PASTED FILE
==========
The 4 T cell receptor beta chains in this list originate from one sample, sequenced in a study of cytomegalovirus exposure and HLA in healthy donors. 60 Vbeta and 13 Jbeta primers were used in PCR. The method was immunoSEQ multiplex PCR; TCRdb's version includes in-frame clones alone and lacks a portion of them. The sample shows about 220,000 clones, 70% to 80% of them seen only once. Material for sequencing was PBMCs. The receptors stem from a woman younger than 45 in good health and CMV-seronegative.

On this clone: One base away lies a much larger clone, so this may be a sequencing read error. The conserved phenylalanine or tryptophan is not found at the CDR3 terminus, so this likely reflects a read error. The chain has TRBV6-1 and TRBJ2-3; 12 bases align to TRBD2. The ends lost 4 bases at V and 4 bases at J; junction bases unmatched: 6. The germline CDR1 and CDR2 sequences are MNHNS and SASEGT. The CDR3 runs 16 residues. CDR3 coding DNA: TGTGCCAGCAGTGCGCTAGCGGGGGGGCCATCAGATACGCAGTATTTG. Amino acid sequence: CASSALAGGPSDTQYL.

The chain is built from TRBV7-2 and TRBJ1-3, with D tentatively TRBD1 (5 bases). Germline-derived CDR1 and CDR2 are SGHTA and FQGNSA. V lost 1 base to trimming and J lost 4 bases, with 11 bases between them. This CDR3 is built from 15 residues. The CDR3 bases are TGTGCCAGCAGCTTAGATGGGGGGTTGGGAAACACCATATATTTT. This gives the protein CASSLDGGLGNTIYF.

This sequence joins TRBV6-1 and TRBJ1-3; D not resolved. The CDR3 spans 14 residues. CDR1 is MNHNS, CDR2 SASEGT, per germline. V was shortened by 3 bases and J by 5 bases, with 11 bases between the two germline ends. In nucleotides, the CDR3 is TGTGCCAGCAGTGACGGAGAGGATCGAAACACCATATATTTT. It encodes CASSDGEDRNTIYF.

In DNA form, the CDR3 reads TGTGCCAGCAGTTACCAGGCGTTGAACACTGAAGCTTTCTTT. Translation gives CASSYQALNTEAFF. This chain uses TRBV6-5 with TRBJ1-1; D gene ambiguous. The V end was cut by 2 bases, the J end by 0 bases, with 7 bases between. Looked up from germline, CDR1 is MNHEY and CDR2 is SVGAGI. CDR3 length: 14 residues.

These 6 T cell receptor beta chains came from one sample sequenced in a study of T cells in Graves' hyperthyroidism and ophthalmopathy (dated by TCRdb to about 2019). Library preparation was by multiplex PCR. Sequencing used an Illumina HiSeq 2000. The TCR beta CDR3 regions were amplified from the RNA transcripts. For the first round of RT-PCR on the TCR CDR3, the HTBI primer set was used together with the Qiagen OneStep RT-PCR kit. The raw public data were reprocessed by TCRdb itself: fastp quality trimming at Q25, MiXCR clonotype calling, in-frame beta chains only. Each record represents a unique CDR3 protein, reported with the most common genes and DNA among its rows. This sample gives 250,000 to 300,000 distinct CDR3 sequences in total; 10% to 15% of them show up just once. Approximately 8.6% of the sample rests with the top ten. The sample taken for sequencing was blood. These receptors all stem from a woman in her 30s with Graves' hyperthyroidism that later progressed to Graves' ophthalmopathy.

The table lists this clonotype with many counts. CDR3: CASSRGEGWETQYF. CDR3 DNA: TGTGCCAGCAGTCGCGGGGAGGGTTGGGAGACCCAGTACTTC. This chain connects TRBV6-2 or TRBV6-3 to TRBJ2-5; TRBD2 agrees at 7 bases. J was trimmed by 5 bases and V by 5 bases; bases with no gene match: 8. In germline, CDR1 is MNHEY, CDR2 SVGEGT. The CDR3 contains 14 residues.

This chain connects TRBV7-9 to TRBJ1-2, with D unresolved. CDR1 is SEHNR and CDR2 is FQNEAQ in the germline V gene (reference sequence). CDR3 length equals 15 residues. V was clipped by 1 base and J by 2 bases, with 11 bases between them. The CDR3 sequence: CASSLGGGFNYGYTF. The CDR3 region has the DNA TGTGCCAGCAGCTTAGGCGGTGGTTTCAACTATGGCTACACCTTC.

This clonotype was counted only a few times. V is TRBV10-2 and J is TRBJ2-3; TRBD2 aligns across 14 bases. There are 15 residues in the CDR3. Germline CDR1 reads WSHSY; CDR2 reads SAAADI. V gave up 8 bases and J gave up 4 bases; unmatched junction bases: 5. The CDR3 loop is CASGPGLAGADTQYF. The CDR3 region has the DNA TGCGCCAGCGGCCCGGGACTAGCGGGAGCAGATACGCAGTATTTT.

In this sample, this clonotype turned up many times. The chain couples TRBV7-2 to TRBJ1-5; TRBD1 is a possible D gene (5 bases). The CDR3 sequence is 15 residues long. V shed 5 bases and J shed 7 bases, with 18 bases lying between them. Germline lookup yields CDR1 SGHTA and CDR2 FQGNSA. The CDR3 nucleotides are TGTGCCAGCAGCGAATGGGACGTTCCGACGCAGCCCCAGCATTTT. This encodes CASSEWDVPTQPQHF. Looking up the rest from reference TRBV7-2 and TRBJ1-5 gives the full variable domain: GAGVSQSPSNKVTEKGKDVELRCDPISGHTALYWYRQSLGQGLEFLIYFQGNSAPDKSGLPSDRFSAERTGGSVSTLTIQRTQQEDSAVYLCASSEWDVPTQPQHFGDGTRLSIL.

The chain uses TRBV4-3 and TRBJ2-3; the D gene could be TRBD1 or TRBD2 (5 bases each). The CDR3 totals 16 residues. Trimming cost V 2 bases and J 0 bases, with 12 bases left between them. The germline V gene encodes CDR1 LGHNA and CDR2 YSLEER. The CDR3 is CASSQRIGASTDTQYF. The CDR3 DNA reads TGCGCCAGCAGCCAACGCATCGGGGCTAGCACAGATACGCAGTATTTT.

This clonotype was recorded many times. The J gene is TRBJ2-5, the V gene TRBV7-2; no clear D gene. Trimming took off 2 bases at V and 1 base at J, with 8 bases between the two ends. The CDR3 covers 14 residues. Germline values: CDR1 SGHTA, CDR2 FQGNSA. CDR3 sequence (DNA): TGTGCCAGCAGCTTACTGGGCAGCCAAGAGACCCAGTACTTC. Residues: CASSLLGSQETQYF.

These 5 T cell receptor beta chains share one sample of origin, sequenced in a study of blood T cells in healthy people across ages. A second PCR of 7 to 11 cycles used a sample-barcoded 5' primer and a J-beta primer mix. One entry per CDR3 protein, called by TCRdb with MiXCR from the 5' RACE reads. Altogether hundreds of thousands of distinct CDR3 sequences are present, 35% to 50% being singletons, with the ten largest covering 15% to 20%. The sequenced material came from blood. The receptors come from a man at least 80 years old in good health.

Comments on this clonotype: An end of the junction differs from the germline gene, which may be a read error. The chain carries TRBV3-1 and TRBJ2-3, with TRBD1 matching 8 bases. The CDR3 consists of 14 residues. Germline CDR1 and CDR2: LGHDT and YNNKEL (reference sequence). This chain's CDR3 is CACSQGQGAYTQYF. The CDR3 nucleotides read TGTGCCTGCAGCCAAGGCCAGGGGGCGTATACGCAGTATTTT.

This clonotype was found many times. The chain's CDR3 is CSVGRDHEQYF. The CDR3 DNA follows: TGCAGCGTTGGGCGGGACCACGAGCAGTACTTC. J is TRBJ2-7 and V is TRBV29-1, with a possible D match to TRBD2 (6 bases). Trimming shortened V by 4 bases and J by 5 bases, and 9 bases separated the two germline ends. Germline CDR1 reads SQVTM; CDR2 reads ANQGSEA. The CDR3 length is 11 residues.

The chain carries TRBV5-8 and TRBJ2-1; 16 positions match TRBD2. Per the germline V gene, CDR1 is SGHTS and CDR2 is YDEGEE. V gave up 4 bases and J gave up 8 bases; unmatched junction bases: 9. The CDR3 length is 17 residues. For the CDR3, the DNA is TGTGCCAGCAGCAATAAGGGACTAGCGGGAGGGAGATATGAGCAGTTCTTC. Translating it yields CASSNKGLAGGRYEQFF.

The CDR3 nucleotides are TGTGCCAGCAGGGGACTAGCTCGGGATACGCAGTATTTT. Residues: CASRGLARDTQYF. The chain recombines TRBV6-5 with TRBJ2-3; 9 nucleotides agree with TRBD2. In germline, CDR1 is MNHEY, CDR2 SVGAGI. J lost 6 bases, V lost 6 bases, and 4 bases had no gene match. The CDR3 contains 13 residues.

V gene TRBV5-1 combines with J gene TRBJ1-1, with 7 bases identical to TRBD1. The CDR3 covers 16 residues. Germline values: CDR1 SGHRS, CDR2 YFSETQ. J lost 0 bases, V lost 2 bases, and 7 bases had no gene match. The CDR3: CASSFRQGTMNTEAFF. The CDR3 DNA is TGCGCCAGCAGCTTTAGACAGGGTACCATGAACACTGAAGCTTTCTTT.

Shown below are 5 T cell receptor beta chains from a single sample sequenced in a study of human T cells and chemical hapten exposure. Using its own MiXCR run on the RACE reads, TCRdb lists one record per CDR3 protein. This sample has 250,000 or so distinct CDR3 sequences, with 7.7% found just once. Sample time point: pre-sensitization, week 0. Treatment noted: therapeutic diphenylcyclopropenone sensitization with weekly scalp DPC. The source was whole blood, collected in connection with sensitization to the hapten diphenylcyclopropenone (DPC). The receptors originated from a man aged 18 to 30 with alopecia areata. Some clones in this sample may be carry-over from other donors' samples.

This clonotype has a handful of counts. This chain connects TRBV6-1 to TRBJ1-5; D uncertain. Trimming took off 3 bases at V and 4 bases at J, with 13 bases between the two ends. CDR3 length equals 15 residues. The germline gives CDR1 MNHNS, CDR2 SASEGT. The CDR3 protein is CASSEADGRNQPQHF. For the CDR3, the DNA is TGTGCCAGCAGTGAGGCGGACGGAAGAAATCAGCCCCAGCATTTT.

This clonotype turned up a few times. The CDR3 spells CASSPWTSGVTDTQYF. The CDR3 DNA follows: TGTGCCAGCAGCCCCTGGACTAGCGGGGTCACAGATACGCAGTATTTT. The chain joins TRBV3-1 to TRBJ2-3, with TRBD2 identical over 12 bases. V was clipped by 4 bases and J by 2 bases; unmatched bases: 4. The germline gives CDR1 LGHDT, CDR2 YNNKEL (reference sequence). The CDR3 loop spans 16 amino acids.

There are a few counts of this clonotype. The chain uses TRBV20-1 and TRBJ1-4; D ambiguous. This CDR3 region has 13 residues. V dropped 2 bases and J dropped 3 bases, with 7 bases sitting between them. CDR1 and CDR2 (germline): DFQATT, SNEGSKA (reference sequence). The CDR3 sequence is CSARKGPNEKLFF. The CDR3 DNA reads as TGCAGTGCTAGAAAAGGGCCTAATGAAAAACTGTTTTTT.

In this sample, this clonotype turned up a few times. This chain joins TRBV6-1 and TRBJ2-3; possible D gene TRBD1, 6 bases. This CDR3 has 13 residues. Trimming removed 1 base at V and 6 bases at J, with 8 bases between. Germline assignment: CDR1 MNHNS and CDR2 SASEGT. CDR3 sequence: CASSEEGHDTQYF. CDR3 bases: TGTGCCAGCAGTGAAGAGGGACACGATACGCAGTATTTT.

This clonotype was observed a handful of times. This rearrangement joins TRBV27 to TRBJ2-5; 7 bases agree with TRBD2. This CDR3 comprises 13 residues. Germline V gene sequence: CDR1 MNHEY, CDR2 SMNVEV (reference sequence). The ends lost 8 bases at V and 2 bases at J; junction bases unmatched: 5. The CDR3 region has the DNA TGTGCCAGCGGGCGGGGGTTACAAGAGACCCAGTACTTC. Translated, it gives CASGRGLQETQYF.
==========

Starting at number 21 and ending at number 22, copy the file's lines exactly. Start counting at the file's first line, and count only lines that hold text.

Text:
This clonotype turned up a few times. The CDR3 spells CASSPWTSGVTDTQYF. The CDR3 DNA follows: TGTGCCAGCAGCCCCTGGACTAGCGGGGTCACAGATACGCAGTATTTT. The chain joins TRBV3-1 to TRBJ2-3, with TRBD2 identical over 12 bases. V was clipped by 4 bases and J by 2 bases; unmatched bases: 4. The germline gives CDR1 LGHDT, CDR2 YNNKEL (reference sequence). The CDR3 loop spans 16 amino acids.

There are a few counts of this clonotype. The chain uses TRBV20-1 and TRBJ1-4; D ambiguous. This CDR3 region has 13 residues. V dropped 2 bases and J dropped 3 bases, with 7 bases sitting between them. CDR1 and CDR2 (germline): DFQATT, SNEGSKA (reference sequence). The CDR3 sequence is CSARKGPNEKLFF. The CDR3 DNA reads as TGCAGTGCTAGAAAAGGGCCTAATGAAAAACTGTTTTTT.